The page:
By: Adam McGovern
April 23, 2024

Off-Topic brings you over-the-transom, on-tangent essays, dialogues and subjective scholarship on an occasional, impulsive basis. This time, conversation with a premier creative appropriator on where to look for realness…


It used to be said of good actors that they could entertain an audience even by reading the phonebook; R. Sikoryak is the guy who could probably draw it. He’s come close with Constitution Illustrated, which brings our founding document to life in articles enacted by classic and current cartoon characters, and Terms and Conditions, which converted Steve Jobs to a different comic avatar on every page of a verbatim adaptation of the infamous iTunes “contract” with users. He built up to these longform attention spans with Masterpiece Comics, his collection (and ongoing series) of literary classics condensed to a few pages of graphic narrative in an aptly matched style from some almost-as-vintage superhero or Sunday-funnies scamp.

Click for larger version.

But I started off with an actor comparison, and that’s what brought us in contact this time. Tom Hanks published a novel last year, The Making of Another Major Motion Picture Masterpiece, which incorporates three comicbook interludes in different period styles by R. A book which sounds wryly titled after one of its author’s own review-blurbs while nodding to Dave Eggers’ A Heartbreaking Work of Staggering Genius seems the right match for Sikoryak’s astute and pastiche-based style to begin with, and the compatibilities don’t end there.

As Sikoryak put it to me in a convo during a small-press comics con this spring, “It’s about how pop culture reinvents itself,” and the fit was fated because “that’s all I do!” In his prose, Hanks catches the cadence of our times and several others like Sikoryak can pick up the style of any visual genre and fan culture. The book spans the life of a cartoonist born in post-WWII picket-fence America, his young adulthood in the stoner golden-age of late-1960s/early-’70s psychedelia and dissent, and, for the bulk of the book, the equally epic and unreal-seeming wonderland of 2020s blockbuster Hollywood.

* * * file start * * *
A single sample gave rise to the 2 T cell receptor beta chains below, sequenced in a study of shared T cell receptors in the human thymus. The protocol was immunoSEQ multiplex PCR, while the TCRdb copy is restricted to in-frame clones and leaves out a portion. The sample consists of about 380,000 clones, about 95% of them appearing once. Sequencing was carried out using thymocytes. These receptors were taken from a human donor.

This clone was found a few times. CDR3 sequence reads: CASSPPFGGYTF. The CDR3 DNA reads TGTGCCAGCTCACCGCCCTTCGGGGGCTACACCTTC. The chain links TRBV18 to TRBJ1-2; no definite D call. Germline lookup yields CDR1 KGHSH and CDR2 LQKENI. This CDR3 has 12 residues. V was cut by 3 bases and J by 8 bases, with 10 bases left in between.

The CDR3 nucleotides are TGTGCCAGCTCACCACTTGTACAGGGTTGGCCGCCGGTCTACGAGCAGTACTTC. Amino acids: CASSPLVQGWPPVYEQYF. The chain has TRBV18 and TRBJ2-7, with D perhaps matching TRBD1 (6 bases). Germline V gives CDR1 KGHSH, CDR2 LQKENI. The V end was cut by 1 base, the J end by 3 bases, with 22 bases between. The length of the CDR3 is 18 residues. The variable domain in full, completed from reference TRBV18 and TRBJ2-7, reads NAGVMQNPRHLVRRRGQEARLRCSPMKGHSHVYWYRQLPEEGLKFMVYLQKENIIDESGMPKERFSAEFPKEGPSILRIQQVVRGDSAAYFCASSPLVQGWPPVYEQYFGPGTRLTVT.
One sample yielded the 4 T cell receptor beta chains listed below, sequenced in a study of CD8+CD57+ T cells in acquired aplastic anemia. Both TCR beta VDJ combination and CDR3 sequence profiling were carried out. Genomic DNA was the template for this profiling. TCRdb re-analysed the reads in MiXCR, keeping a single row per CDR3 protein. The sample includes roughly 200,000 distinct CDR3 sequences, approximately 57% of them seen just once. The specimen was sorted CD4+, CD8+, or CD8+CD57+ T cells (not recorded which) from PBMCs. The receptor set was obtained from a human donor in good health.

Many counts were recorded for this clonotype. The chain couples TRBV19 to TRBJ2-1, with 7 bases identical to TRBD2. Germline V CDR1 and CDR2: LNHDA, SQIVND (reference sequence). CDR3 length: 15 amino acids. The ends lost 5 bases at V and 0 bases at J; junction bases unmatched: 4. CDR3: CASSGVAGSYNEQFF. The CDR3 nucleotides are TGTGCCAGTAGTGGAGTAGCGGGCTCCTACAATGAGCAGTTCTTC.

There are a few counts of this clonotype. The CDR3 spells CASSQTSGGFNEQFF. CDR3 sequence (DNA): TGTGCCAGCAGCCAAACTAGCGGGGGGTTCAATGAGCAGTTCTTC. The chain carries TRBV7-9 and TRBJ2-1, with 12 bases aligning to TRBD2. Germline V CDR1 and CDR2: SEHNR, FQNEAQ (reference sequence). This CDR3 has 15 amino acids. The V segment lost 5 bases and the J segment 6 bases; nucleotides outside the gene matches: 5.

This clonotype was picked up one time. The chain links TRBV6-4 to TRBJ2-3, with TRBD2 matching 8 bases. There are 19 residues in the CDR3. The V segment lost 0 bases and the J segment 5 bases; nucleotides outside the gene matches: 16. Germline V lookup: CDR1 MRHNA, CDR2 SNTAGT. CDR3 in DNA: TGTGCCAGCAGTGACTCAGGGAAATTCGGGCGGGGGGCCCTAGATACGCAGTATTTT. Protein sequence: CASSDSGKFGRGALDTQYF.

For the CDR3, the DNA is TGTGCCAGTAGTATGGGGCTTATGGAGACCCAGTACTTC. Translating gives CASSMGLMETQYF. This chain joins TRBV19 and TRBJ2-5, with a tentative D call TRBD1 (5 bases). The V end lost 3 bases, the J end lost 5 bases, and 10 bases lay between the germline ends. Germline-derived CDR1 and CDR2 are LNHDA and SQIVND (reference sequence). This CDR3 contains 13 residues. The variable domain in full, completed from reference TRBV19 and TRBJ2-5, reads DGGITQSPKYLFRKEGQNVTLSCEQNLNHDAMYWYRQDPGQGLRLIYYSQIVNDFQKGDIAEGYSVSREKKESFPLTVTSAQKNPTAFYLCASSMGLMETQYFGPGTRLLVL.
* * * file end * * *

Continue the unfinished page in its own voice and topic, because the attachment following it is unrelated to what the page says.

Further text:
A Nolanesque filmmaker is convinced to do a superhero franchise film but insists on doing it his way, composing a conflicted romance and tale of weary warriors based on a troubled modern superheroine property (Eve Knightshade) and an obscure “underground” comic from 50 years ago about a haunted, macabrely humorous flamethrower-wielding WWII soldier (Firefall). We meet the young artist in ’40s and ’70s flashbacks, as well as his battle-scarred, biker-gang uncle (the real-life model for Firefall), and a cast of vivid yentas making a new movie out of this fact and fiction. The brisk and perceptive prose zooms out for three short comics drawn by Sikoryak: “Heroes Under Fire” from 1947, which burns its way into the child artist’s mind and triggers darker memories in his uncle; “The Legend of Firefall” from 1971, which burlesques the older comic and the then-current Vietnam War with mock patriotic fervor yet an undercurrent of sad sympathy; and “Knightshade: The Lathe of Firefall,” a 2020s movie tie-in that takes contemporary comics’ more internal and reflective point-of-view on traumatized, reluctant heroes. (To complete the collection of meta souvenirs, you can QR-code your way to the faux movie’s full screenplay too.)

It’s a milestone in comics’ cultural acceptance to be incorporated into a literary novel in this way, and Hanks’ narrative extends the magnanimity to his portrayal of the now-embattled superhero movie genre itself, finding the human fiber to be cultivated there. Though that’s really incidental to his primary aim to train a camera on what people are talking about today and the way they talk; the novel snaps a detailed and forgiving portrait of the American character circa 2024, in all its cacophony of multiple cultures and identities striving and competing for a shared, shaky future. It’s a post-it board of past and present, dignified people in crap jobs and flawed human beings in exalted ones, with a panoramic eye for varied walks of life and pinpoint reflexes for telling details (in a cast of everyone from factory laborers to rideshare drivers, caterers and petulant megastars, what Moby-Dick did for rope and ambergris this book does for short-order cooking, hospitality franchises, gig economics, childcare, and cosmically mysterious artistic inspirations). Not just “how a movie is made” (which we learn), but the essence of creativity itself (a process notoriously hard and rare to capture), how a lot of everything else is done, and above all how myriad individual lives make up a crew, a community, a country.